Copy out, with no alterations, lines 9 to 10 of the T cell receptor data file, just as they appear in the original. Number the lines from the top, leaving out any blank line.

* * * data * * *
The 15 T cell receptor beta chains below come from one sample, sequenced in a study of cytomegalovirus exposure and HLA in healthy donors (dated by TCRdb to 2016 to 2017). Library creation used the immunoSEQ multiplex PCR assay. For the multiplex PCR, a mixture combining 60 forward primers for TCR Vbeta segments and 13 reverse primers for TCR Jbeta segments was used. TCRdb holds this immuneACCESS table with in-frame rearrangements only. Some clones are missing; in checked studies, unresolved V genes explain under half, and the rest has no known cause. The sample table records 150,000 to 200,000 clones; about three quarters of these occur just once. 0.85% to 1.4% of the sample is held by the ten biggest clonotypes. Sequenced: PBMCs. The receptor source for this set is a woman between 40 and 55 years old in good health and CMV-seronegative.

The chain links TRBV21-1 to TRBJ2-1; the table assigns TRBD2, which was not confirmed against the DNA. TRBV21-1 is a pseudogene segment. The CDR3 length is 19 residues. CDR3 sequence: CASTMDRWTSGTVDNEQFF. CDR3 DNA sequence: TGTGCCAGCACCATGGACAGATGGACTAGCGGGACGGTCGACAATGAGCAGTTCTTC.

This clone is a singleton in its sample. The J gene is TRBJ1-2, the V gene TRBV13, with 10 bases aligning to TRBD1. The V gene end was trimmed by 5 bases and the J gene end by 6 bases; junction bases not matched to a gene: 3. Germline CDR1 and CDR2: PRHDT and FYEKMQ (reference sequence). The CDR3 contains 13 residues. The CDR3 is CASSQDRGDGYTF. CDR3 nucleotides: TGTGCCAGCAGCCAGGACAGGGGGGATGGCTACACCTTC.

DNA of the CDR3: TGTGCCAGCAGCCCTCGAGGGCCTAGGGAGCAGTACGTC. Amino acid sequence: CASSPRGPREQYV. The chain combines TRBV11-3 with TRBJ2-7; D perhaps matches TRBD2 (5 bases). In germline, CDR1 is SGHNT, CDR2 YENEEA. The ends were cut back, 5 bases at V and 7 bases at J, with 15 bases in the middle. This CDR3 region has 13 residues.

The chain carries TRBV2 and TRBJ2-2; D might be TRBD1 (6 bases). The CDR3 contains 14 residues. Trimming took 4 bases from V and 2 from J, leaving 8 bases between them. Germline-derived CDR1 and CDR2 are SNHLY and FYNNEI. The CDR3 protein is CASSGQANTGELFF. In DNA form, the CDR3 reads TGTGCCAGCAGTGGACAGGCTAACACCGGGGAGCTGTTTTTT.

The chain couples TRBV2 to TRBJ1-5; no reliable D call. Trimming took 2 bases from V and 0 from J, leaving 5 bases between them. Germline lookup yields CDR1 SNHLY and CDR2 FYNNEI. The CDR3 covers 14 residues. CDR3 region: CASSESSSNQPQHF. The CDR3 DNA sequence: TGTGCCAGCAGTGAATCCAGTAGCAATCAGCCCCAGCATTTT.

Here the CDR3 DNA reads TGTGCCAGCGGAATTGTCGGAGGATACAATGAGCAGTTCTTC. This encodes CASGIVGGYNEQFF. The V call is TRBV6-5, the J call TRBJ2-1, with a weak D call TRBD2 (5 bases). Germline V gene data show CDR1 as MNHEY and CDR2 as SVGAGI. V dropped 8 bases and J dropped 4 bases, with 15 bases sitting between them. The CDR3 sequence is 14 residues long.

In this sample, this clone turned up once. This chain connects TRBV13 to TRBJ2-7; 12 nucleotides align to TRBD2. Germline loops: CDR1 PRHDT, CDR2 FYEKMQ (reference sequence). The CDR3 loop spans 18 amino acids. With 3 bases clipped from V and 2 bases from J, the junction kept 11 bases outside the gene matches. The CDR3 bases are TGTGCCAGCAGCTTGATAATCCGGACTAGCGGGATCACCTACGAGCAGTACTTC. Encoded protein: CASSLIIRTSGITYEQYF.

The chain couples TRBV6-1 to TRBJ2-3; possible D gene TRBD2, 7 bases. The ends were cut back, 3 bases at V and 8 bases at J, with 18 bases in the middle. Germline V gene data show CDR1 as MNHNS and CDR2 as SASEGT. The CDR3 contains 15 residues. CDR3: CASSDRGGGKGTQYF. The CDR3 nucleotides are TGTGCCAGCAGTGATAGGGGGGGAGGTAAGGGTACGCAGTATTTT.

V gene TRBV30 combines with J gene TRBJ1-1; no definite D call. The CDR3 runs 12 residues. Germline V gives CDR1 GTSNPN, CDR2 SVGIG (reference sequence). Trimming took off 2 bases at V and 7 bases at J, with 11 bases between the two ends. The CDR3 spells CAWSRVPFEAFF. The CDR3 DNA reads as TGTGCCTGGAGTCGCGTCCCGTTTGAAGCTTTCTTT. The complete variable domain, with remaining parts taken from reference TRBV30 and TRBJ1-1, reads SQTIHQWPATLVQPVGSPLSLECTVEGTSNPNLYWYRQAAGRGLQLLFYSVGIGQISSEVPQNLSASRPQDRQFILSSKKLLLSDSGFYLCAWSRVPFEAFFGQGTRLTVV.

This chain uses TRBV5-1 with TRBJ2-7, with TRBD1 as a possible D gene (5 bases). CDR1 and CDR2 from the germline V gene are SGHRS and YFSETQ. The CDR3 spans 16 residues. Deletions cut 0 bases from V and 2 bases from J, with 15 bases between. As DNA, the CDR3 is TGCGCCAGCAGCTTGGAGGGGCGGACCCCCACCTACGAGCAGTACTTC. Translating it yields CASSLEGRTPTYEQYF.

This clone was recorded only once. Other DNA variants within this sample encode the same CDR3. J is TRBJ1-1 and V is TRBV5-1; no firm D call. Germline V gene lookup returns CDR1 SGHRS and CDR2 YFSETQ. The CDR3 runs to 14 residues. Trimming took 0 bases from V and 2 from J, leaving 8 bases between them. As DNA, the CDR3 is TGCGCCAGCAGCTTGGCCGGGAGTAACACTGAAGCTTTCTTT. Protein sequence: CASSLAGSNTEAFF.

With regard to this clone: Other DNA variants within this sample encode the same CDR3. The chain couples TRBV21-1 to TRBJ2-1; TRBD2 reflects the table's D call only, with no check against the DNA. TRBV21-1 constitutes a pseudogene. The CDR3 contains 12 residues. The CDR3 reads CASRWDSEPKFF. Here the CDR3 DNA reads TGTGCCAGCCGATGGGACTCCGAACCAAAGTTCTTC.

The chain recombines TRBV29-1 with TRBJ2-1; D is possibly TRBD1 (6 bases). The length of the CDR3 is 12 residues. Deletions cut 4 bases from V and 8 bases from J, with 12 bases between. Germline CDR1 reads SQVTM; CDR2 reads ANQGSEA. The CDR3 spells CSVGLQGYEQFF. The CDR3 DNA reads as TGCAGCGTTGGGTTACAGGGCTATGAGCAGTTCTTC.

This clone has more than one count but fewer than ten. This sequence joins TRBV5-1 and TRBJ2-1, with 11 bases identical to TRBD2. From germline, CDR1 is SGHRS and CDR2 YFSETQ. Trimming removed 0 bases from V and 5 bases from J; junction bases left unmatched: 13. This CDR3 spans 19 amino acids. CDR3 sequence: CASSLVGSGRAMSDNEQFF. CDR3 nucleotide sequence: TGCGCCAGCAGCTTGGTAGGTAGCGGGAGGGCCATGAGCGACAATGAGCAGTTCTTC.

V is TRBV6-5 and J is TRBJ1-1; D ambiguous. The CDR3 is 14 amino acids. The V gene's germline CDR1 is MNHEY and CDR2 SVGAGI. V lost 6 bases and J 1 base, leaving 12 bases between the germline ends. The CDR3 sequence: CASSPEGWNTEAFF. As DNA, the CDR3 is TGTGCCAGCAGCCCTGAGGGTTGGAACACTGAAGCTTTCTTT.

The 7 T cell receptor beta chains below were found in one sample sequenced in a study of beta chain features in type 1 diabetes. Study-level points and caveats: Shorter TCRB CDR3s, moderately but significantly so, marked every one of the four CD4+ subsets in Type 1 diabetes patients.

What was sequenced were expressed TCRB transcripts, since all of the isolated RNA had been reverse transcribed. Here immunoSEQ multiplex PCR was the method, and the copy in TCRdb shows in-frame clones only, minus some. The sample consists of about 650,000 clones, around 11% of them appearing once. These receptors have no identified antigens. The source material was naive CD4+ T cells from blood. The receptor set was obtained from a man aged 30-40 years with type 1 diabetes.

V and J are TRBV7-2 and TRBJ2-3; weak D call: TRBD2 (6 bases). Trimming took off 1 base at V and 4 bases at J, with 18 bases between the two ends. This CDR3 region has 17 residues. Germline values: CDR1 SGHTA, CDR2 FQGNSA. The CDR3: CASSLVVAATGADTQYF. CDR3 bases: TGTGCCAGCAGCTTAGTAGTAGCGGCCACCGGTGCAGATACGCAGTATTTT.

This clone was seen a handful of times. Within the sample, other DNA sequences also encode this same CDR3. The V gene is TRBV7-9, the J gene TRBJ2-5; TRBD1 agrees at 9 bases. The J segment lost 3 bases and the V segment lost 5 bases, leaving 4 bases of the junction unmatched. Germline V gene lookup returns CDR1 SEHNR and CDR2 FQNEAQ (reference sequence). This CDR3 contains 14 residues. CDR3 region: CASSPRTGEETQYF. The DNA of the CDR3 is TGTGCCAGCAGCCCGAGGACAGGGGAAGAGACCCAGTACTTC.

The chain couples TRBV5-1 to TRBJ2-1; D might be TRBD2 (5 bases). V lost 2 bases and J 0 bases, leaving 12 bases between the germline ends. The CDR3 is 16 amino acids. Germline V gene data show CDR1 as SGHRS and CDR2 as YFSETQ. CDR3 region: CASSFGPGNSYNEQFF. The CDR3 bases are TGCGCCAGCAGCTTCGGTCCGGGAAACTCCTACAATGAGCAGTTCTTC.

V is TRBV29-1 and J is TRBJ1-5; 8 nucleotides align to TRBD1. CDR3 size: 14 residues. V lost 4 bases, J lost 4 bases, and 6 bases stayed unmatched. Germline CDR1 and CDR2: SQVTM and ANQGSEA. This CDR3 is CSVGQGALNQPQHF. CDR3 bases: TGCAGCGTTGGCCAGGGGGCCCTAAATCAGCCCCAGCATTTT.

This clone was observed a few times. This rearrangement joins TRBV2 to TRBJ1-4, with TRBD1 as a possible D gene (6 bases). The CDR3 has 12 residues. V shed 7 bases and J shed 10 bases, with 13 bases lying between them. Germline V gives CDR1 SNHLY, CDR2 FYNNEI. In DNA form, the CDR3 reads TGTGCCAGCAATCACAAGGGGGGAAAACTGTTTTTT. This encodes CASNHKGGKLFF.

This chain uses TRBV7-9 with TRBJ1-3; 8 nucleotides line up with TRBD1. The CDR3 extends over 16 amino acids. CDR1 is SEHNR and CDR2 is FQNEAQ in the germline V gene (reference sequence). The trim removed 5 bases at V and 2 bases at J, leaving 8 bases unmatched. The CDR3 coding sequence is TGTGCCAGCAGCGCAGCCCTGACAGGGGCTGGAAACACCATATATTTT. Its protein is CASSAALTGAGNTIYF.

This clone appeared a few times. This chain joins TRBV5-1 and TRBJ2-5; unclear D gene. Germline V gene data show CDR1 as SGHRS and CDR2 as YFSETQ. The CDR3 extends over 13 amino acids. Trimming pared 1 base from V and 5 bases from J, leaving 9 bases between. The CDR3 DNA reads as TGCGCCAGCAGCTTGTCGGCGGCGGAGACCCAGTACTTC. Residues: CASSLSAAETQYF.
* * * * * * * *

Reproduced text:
The chain couples TRBV6-1 to TRBJ2-3; possible D gene TRBD2, 7 bases. The ends were cut back, 3 bases at V and 8 bases at J, with 18 bases in the middle. Germline V gene data show CDR1 as MNHNS and CDR2 as SASEGT. The CDR3 contains 15 residues. CDR3: CASSDRGGGKGTQYF. The CDR3 nucleotides are TGTGCCAGCAGTGATAGGGGGGGAGGTAAGGGTACGCAGTATTTT.

V gene TRBV30 combines with J gene TRBJ1-1; no definite D call. The CDR3 runs 12 residues. Germline V gives CDR1 GTSNPN, CDR2 SVGIG (reference sequence). Trimming took off 2 bases at V and 7 bases at J, with 11 bases between the two ends. The CDR3 spells CAWSRVPFEAFF. The CDR3 DNA reads as TGTGCCTGGAGTCGCGTCCCGTTTGAAGCTTTCTTT. The complete variable domain, with remaining parts taken from reference TRBV30 and TRBJ1-1, reads SQTIHQWPATLVQPVGSPLSLECTVEGTSNPNLYWYRQAAGRGLQLLFYSVGIGQISSEVPQNLSASRPQDRQFILSSKKLLLSDSGFYLCAWSRVPFEAFFGQGTRLTVV.